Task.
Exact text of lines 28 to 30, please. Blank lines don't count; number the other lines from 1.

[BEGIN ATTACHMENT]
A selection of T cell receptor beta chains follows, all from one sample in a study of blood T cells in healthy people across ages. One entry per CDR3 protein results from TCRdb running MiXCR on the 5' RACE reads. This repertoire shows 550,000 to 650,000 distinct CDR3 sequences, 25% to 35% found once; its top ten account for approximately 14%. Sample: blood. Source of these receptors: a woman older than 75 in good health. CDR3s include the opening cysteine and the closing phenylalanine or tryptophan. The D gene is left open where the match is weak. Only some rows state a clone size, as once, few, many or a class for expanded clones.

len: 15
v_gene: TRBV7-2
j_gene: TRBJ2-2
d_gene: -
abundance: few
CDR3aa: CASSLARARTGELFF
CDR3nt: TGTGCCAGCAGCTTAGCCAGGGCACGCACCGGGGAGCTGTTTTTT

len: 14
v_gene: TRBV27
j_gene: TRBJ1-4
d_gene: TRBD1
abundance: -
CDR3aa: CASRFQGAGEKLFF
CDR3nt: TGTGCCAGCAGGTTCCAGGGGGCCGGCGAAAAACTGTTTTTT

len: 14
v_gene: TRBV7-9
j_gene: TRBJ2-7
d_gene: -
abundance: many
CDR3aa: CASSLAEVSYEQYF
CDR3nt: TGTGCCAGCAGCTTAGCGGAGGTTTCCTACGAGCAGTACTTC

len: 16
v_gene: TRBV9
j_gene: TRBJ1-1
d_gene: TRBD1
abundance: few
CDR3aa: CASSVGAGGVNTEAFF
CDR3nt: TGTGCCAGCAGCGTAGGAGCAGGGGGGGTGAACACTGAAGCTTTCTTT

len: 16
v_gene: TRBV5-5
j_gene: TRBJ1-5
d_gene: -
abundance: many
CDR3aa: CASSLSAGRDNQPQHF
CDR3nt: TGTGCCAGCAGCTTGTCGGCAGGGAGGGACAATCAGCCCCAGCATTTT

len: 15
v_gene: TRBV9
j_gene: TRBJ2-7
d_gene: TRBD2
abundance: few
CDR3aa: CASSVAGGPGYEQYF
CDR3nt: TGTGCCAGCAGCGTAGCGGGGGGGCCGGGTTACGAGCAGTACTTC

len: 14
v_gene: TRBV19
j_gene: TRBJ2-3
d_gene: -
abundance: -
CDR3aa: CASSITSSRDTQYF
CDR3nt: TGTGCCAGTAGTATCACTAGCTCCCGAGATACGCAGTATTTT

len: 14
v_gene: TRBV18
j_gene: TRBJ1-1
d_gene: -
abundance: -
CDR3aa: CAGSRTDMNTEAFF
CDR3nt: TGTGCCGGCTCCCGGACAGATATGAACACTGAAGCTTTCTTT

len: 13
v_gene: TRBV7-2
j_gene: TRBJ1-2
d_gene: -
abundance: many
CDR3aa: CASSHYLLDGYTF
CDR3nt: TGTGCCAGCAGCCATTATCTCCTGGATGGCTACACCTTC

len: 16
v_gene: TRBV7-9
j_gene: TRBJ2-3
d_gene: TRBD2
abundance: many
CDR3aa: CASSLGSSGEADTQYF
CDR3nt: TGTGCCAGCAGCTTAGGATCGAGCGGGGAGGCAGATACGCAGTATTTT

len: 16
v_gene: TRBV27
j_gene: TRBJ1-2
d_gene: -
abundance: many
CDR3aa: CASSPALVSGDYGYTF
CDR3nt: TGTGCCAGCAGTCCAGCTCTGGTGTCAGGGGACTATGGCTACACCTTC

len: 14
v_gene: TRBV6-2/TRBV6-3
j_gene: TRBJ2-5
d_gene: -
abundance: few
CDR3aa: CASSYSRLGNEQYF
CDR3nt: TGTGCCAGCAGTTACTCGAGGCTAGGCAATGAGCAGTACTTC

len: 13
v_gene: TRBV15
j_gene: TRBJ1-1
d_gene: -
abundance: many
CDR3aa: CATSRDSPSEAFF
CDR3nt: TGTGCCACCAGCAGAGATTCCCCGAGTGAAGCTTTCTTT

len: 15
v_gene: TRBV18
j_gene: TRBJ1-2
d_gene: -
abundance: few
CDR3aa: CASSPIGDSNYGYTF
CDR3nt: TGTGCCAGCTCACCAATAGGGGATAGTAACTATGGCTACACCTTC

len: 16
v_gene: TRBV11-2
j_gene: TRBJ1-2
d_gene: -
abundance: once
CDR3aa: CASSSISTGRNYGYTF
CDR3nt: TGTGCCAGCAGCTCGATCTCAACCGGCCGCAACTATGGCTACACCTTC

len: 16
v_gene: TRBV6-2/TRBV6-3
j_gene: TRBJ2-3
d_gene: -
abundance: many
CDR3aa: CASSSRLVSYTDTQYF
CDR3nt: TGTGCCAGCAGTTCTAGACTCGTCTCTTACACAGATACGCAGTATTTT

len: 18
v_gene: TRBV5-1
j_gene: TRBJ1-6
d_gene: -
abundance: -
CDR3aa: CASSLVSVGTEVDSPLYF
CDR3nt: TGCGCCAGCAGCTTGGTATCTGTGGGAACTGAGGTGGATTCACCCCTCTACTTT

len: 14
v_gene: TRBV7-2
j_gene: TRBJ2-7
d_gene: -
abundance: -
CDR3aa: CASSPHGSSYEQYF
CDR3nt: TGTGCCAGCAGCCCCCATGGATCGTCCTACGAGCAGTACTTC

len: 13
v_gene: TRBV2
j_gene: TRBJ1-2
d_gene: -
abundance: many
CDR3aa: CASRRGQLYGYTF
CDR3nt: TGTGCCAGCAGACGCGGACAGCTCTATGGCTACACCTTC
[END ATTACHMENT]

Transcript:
CDR3aa: CASSVGAGGVNTEAFF
CDR3nt: TGTGCCAGCAGCGTAGGAGCAGGGGGGGTGAACACTGAAGCTTTCTTT

len: 16